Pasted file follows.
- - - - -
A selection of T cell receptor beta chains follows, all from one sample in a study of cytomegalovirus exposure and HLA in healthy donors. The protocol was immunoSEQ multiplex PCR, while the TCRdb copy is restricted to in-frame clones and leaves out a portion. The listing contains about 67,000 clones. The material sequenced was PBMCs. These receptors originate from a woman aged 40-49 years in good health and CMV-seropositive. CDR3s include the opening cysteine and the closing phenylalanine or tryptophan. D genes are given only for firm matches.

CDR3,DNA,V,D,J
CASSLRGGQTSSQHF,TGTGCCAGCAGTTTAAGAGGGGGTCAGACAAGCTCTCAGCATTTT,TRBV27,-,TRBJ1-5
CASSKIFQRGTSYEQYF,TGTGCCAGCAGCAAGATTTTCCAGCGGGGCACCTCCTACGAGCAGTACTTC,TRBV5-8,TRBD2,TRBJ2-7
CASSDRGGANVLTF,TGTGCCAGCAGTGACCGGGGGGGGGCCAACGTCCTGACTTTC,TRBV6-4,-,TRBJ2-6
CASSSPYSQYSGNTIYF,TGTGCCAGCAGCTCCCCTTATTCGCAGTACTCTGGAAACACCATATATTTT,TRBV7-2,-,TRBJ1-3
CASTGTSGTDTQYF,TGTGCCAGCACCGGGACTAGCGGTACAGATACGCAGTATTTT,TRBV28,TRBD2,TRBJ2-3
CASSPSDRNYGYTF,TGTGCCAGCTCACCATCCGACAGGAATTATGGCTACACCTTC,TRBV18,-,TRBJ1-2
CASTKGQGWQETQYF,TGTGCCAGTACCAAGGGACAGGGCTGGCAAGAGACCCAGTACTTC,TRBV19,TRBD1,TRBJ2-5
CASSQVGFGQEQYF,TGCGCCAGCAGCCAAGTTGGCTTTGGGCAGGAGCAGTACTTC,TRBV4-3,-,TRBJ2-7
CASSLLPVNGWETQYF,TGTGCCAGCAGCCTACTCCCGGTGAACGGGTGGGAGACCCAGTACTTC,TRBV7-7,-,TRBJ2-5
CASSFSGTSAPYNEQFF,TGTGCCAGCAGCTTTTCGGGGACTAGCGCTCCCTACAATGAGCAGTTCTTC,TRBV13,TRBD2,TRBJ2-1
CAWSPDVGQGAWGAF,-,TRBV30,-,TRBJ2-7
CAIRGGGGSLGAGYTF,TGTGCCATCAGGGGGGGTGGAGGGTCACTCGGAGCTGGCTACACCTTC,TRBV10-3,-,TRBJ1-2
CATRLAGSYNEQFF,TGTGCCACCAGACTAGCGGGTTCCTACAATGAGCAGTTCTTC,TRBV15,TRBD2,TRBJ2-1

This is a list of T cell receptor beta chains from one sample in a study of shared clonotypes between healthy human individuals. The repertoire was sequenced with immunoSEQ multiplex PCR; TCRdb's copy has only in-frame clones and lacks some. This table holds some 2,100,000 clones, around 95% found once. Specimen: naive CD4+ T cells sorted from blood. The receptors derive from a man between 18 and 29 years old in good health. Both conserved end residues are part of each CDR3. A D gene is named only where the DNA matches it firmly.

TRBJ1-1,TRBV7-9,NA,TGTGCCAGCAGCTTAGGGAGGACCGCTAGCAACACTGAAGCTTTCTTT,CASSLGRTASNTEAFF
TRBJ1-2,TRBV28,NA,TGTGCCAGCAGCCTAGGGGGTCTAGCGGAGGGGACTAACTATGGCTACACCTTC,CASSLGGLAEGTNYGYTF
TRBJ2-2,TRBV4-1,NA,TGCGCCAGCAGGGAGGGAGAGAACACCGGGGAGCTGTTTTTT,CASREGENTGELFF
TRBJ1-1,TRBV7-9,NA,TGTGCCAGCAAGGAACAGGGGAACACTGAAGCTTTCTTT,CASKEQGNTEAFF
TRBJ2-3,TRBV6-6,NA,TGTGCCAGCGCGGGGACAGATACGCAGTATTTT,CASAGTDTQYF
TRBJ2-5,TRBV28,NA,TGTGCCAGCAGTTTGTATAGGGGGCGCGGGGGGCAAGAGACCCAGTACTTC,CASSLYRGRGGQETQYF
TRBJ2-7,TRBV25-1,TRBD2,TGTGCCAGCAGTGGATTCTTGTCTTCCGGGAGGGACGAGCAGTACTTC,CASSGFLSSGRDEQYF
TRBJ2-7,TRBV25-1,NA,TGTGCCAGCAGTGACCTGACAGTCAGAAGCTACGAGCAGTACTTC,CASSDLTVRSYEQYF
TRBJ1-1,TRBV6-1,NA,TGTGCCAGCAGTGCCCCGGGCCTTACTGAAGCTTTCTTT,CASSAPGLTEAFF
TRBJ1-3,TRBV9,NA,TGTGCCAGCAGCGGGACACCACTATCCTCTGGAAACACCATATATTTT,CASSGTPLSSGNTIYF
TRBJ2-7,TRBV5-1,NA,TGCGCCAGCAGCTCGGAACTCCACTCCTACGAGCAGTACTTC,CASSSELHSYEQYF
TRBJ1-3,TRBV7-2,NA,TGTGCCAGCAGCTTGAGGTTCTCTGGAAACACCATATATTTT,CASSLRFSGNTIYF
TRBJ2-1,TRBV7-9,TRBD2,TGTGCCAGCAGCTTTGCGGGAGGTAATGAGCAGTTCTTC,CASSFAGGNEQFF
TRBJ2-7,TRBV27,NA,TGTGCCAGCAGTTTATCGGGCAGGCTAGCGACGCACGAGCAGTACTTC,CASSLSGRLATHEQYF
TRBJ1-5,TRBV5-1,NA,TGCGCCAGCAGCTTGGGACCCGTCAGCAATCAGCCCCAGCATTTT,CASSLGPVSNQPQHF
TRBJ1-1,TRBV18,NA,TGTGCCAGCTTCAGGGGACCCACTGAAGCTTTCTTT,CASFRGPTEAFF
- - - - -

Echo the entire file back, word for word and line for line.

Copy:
A selection of T cell receptor beta chains follows, all from one sample in a study of cytomegalovirus exposure and HLA in healthy donors. The protocol was immunoSEQ multiplex PCR, while the TCRdb copy is restricted to in-frame clones and leaves out a portion. The listing contains about 67,000 clones. The material sequenced was PBMCs. These receptors originate from a woman aged 40-49 years in good health and CMV-seropositive. CDR3s include the opening cysteine and the closing phenylalanine or tryptophan. D genes are given only for firm matches.

CDR3,DNA,V,D,J
CASSLRGGQTSSQHF,TGTGCCAGCAGTTTAAGAGGGGGTCAGACAAGCTCTCAGCATTTT,TRBV27,-,TRBJ1-5
CASSKIFQRGTSYEQYF,TGTGCCAGCAGCAAGATTTTCCAGCGGGGCACCTCCTACGAGCAGTACTTC,TRBV5-8,TRBD2,TRBJ2-7
CASSDRGGANVLTF,TGTGCCAGCAGTGACCGGGGGGGGGCCAACGTCCTGACTTTC,TRBV6-4,-,TRBJ2-6
CASSSPYSQYSGNTIYF,TGTGCCAGCAGCTCCCCTTATTCGCAGTACTCTGGAAACACCATATATTTT,TRBV7-2,-,TRBJ1-3
CASTGTSGTDTQYF,TGTGCCAGCACCGGGACTAGCGGTACAGATACGCAGTATTTT,TRBV28,TRBD2,TRBJ2-3
CASSPSDRNYGYTF,TGTGCCAGCTCACCATCCGACAGGAATTATGGCTACACCTTC,TRBV18,-,TRBJ1-2
CASTKGQGWQETQYF,TGTGCCAGTACCAAGGGACAGGGCTGGCAAGAGACCCAGTACTTC,TRBV19,TRBD1,TRBJ2-5
CASSQVGFGQEQYF,TGCGCCAGCAGCCAAGTTGGCTTTGGGCAGGAGCAGTACTTC,TRBV4-3,-,TRBJ2-7
CASSLLPVNGWETQYF,TGTGCCAGCAGCCTACTCCCGGTGAACGGGTGGGAGACCCAGTACTTC,TRBV7-7,-,TRBJ2-5
CASSFSGTSAPYNEQFF,TGTGCCAGCAGCTTTTCGGGGACTAGCGCTCCCTACAATGAGCAGTTCTTC,TRBV13,TRBD2,TRBJ2-1
CAWSPDVGQGAWGAF,-,TRBV30,-,TRBJ2-7
CAIRGGGGSLGAGYTF,TGTGCCATCAGGGGGGGTGGAGGGTCACTCGGAGCTGGCTACACCTTC,TRBV10-3,-,TRBJ1-2
CATRLAGSYNEQFF,TGTGCCACCAGACTAGCGGGTTCCTACAATGAGCAGTTCTTC,TRBV15,TRBD2,TRBJ2-1

This is a list of T cell receptor beta chains from one sample in a study of shared clonotypes between healthy human individuals. The repertoire was sequenced with immunoSEQ multiplex PCR; TCRdb's copy has only in-frame clones and lacks some. This table holds some 2,100,000 clones, around 95% found once. Specimen: naive CD4+ T cells sorted from blood. The receptors derive from a man between 18 and 29 years old in good health. Both conserved end residues are part of each CDR3. A D gene is named only where the DNA matches it firmly.

TRBJ1-1,TRBV7-9,NA,TGTGCCAGCAGCTTAGGGAGGACCGCTAGCAACACTGAAGCTTTCTTT,CASSLGRTASNTEAFF
TRBJ1-2,TRBV28,NA,TGTGCCAGCAGCCTAGGGGGTCTAGCGGAGGGGACTAACTATGGCTACACCTTC,CASSLGGLAEGTNYGYTF
TRBJ2-2,TRBV4-1,NA,TGCGCCAGCAGGGAGGGAGAGAACACCGGGGAGCTGTTTTTT,CASREGENTGELFF
TRBJ1-1,TRBV7-9,NA,TGTGCCAGCAAGGAACAGGGGAACACTGAAGCTTTCTTT,CASKEQGNTEAFF
TRBJ2-3,TRBV6-6,NA,TGTGCCAGCGCGGGGACAGATACGCAGTATTTT,CASAGTDTQYF
TRBJ2-5,TRBV28,NA,TGTGCCAGCAGTTTGTATAGGGGGCGCGGGGGGCAAGAGACCCAGTACTTC,CASSLYRGRGGQETQYF
TRBJ2-7,TRBV25-1,TRBD2,TGTGCCAGCAGTGGATTCTTGTCTTCCGGGAGGGACGAGCAGTACTTC,CASSGFLSSGRDEQYF
TRBJ2-7,TRBV25-1,NA,TGTGCCAGCAGTGACCTGACAGTCAGAAGCTACGAGCAGTACTTC,CASSDLTVRSYEQYF
TRBJ1-1,TRBV6-1,NA,TGTGCCAGCAGTGCCCCGGGCCTTACTGAAGCTTTCTTT,CASSAPGLTEAFF
TRBJ1-3,TRBV9,NA,TGTGCCAGCAGCGGGACACCACTATCCTCTGGAAACACCATATATTTT,CASSGTPLSSGNTIYF
TRBJ2-7,TRBV5-1,NA,TGCGCCAGCAGCTCGGAACTCCACTCCTACGAGCAGTACTTC,CASSSELHSYEQYF
TRBJ1-3,TRBV7-2,NA,TGTGCCAGCAGCTTGAGGTTCTCTGGAAACACCATATATTTT,CASSLRFSGNTIYF
TRBJ2-1,TRBV7-9,TRBD2,TGTGCCAGCAGCTTTGCGGGAGGTAATGAGCAGTTCTTC,CASSFAGGNEQFF
TRBJ2-7,TRBV27,NA,TGTGCCAGCAGTTTATCGGGCAGGCTAGCGACGCACGAGCAGTACTTC,CASSLSGRLATHEQYF
TRBJ1-5,TRBV5-1,NA,TGCGCCAGCAGCTTGGGACCCGTCAGCAATCAGCCCCAGCATTTT,CASSLGPVSNQPQHF
TRBJ1-1,TRBV18,NA,TGTGCCAGCTTCAGGGGACCCACTGAAGCTTTCTTT,CASFRGPTEAFF